A: No. The OCP provides high level, strategic guidance to Council and staff. The specific policies and plans that flow from it will provide many opportunities for community consultation and input going forward.The projections in the OCP are quite conservative and intended to strike a balance between preserving the District's quality of life while adding needed housing options for the community. West Vancouver is the only municipality in the Metro region that actually lost population since the 2011 census. The estimates in the OCP - to add 10,000 people (and 5,000 units) over the next 25 years - amount to adding about 400 people per year (or 200 housing units) across the municipality. This is an annual growth rate of 0.74%, while the rest of Metro is projected to grow by almost 5%. The next steps include preparing Local Area Plans (including height, density, built form, and design of development) for the Ambleside Town Centre, Cypress Village, Taylor Way Corridor, and Horseshoe Bay.
 

Q: Are you planning to oppose the recently announced provincial School Tax and Payroll

Tax?

A: Yes. About half of the homes in West Vancouver are valued above $3 million dollars and so will be subject to the new School Tax. (For further information on how your property will be impacted please visit https://westvancouver.ca/government/financial-information/school-tax.) Of the $200 million dollars in total revenue projected from this tax in B.C., approximately 25%  of it will come from West Vancouver residents. Further, the new Payroll Tax will add over $1 million dollars in expenses to our annual budget, for which our municipality will have to either increase property taxes by 1%, or reduce services commensurately. This is before we even consider our own budget needs. If elected mayor, I would go to Victoria to strongly advocate on

behalf of my constituents and offer alternatives to these unexpected changes. Coming from a family headed by a single mother who struggled financially, I appreciate the value of a dollar. I also know that the citizens of West Vancouver want our taxes kept affordable, and municipal services delivered efficiently and cost effectively. During my two terms on council and as a member of the Finance Committee, I have argued for operating increases at or below inflation and financial prudence when reviewing the budget. However, I also supported the asset management plan, reserve and tax levy introduced in 2016 to maintain and repair our $750 million in aging infrastructure, which had long been neglected due to years of inadequate funding.

Q: Are you still practicing law?

A: No. I graduated from the University of British Columbia with degrees in business and law. After teaching commercial law at U.B.C.’s Sauder School of Business, I practiced for more than ten years, including positions as a provincial crown prosecutor and

in-house corporate counsel. My husband, John Sampson, and I raised our two daughters in West Vancouver, where they attended public schools. Now that our two daughters are grown, I devote my time fully to my role as a Municipal Councillor.

Q:  What experience do you have in the business world?

A:  Prior to my election to Council, as a School Trustee I managed a $60 million budget, kept schools open and staff working during a period of unprecedented financial restraint, and put $2 million in the bank in my last year as Chair of the Board.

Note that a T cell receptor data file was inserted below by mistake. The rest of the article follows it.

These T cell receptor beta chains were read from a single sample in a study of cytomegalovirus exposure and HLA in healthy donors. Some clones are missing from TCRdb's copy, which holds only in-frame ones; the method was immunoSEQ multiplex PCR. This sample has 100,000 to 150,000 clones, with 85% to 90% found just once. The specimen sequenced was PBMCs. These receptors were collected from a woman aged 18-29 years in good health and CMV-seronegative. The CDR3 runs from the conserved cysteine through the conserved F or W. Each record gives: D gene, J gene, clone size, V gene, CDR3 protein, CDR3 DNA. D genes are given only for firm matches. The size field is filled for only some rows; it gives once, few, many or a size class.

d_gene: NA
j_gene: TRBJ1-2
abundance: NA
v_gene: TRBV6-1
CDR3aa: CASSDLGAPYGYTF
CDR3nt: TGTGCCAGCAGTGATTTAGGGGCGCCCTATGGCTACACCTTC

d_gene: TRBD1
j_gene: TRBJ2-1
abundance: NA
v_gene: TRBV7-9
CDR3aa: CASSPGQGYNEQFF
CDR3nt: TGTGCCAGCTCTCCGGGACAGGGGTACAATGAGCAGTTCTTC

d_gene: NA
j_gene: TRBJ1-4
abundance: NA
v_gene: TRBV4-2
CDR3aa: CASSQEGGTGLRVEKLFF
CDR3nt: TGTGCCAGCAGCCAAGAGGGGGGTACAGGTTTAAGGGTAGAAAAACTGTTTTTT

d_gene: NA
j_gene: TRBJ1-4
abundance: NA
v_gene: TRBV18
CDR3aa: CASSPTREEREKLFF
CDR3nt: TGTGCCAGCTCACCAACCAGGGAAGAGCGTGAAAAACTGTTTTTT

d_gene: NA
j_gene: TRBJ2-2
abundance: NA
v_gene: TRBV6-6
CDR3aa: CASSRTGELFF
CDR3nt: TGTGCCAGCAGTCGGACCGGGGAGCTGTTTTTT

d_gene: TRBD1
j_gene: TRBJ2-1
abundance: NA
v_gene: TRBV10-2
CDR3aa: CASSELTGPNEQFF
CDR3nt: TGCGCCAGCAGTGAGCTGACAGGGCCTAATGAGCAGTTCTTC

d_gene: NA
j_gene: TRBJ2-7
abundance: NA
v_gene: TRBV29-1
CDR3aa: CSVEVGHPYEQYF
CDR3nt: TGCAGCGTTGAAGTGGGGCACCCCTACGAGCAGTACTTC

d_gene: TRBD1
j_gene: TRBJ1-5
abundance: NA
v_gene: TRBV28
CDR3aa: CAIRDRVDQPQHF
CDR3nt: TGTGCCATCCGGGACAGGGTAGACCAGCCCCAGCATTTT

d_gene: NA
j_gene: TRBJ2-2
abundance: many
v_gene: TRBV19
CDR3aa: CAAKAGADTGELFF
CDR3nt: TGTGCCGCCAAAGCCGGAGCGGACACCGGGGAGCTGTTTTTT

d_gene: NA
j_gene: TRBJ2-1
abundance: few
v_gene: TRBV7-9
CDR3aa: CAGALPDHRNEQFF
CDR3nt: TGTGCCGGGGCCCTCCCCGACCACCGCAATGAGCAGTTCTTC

I grew up in the hotel business - starting as a chamber maid at the age of thirteen, and ultimately putting myself through university working part-time in almost every aspect of hotel operations.  Ironically, my final position as a lawyer was as corporate counsel for a regional hotel chain.  

I have a business degree from U.B.C., and after law school I taught commercial law for six years in the Sauder School; during which I also designed, produced and marketed professional development courses in its Executive Education department.  

Q:  What is your relationship with developers?

A:  I have no relationship with developers outside my work as a Councillor.  It is well known that my husband, John Sampson, is a real estate lawyer, and that he acts as legal counsel for Grosvenor.  During my first term as a Councillor I recused myself from the decision regarding the sale of the 1300 Block Marine Drive as my participation in that decision would have placed me in a

potential conflict of interest.  However, as I announced in the last election, John has decided that he will not work on any future

development projects in West Vancouver.  Trust and honesty are at the heart of good governance, and I take this responsibility

very seriously.I fully appreciate the community sensitivity to new development, and frequently meet with individual applicants on site to ask questions, so that I have the best information available to make a decision at the Council table.  In addition, at times I have strongly conveyed my expectations to developers, as was the case when I proposed the Local’s First Program to Westbank after learning that the Sewell’s Landing project had been marketed in Hong Kong before the matter had gone to a public hearing. 

This Program was not only adopted by Westbank, it has been widely copied by other developers and communities.  

 

Please visit this page regularly as questions and answers will be added throughout the campaign.